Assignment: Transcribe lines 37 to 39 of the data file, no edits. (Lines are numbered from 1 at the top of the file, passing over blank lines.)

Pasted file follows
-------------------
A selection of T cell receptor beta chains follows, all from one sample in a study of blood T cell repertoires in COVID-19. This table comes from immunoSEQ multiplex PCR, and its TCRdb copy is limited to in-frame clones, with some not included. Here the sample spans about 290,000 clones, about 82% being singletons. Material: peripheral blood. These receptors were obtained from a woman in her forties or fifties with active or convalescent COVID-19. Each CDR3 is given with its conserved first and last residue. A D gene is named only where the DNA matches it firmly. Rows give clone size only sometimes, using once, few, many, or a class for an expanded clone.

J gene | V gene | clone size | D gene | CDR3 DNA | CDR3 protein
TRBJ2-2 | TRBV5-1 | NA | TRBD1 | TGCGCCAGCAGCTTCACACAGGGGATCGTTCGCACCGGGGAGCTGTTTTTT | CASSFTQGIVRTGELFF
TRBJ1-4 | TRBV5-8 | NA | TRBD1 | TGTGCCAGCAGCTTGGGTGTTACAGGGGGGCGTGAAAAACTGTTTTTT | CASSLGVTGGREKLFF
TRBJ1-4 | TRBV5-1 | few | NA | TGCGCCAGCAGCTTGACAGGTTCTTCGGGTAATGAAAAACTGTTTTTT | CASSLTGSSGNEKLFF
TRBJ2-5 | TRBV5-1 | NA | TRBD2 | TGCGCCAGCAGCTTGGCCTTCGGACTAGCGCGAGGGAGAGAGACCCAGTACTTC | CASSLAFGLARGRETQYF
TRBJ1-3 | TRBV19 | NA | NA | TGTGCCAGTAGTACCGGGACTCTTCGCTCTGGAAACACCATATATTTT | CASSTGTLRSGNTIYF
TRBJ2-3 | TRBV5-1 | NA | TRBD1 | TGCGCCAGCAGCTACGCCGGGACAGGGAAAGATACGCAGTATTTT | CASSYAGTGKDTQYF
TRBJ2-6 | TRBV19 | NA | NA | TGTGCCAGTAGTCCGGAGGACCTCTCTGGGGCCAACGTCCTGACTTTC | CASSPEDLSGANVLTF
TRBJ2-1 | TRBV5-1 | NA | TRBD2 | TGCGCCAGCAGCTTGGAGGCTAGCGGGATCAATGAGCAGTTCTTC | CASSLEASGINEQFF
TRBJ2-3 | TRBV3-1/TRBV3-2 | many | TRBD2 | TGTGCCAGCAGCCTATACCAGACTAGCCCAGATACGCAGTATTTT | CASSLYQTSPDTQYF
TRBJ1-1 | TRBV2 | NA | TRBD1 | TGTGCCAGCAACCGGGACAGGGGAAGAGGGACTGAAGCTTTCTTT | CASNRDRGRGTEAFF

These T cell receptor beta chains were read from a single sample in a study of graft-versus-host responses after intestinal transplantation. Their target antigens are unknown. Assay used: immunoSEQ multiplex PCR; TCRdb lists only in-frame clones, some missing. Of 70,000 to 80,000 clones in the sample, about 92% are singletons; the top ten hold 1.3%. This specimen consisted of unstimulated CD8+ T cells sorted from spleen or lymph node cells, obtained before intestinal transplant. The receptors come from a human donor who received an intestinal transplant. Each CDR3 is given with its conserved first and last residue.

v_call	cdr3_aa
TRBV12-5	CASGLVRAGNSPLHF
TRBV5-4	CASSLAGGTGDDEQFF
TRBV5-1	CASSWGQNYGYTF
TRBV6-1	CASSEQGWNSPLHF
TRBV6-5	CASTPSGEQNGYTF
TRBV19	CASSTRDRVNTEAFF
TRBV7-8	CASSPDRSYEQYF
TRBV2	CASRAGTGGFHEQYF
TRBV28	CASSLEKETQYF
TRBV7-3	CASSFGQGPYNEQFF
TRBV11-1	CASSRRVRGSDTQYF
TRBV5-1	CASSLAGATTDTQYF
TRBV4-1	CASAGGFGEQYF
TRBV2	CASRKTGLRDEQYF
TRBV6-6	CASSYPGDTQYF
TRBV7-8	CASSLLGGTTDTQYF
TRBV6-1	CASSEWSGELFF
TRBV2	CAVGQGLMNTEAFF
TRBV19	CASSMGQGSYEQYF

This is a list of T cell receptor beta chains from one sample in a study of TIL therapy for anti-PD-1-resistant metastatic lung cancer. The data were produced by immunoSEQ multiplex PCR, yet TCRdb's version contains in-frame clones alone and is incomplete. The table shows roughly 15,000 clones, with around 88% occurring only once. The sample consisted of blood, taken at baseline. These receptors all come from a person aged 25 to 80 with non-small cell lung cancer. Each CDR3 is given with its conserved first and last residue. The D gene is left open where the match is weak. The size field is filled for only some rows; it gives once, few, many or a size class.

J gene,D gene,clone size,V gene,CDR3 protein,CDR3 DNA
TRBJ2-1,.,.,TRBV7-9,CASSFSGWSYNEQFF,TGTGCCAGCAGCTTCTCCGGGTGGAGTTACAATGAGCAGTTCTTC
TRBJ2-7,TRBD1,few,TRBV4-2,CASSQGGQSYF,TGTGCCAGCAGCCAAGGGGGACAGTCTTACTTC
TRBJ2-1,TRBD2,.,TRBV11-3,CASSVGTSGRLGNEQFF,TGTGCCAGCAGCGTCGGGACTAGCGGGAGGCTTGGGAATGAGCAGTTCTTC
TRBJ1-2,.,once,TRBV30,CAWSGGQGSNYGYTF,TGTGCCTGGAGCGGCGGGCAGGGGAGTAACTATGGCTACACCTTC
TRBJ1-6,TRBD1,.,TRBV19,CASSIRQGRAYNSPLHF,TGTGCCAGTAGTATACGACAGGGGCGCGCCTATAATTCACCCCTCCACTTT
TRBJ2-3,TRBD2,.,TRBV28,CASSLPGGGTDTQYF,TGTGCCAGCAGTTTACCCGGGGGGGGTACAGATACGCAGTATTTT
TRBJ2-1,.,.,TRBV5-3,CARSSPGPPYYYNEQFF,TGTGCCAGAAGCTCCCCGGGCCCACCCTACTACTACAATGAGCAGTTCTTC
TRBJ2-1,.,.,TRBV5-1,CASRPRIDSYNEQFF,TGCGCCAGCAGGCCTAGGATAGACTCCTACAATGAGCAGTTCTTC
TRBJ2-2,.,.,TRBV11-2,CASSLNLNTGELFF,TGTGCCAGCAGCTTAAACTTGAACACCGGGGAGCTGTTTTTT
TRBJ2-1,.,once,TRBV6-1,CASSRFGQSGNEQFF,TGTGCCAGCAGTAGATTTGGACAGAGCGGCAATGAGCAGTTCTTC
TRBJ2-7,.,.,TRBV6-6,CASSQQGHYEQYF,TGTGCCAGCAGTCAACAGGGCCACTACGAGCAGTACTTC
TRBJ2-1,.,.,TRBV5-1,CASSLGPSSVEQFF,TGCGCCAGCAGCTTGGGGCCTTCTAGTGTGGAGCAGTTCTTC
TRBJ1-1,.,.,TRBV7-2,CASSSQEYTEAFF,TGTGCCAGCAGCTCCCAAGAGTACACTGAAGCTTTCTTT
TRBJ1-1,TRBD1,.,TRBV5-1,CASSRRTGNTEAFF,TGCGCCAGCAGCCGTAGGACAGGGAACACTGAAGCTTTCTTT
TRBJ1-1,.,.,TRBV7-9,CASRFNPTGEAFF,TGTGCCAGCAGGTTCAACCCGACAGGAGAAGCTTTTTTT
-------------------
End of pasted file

TRBJ2-7,TRBD1,few,TRBV4-2,CASSQGGQSYF,TGTGCCAGCAGCCAAGGGGGACAGTCTTACTTC
TRBJ2-1,TRBD2,.,TRBV11-3,CASSVGTSGRLGNEQFF,TGTGCCAGCAGCGTCGGGACTAGCGGGAGGCTTGGGAATGAGCAGTTCTTC
TRBJ1-2,.,once,TRBV30,CAWSGGQGSNYGYTF,TGTGCCTGGAGCGGCGGGCAGGGGAGTAACTATGGCTACACCTTC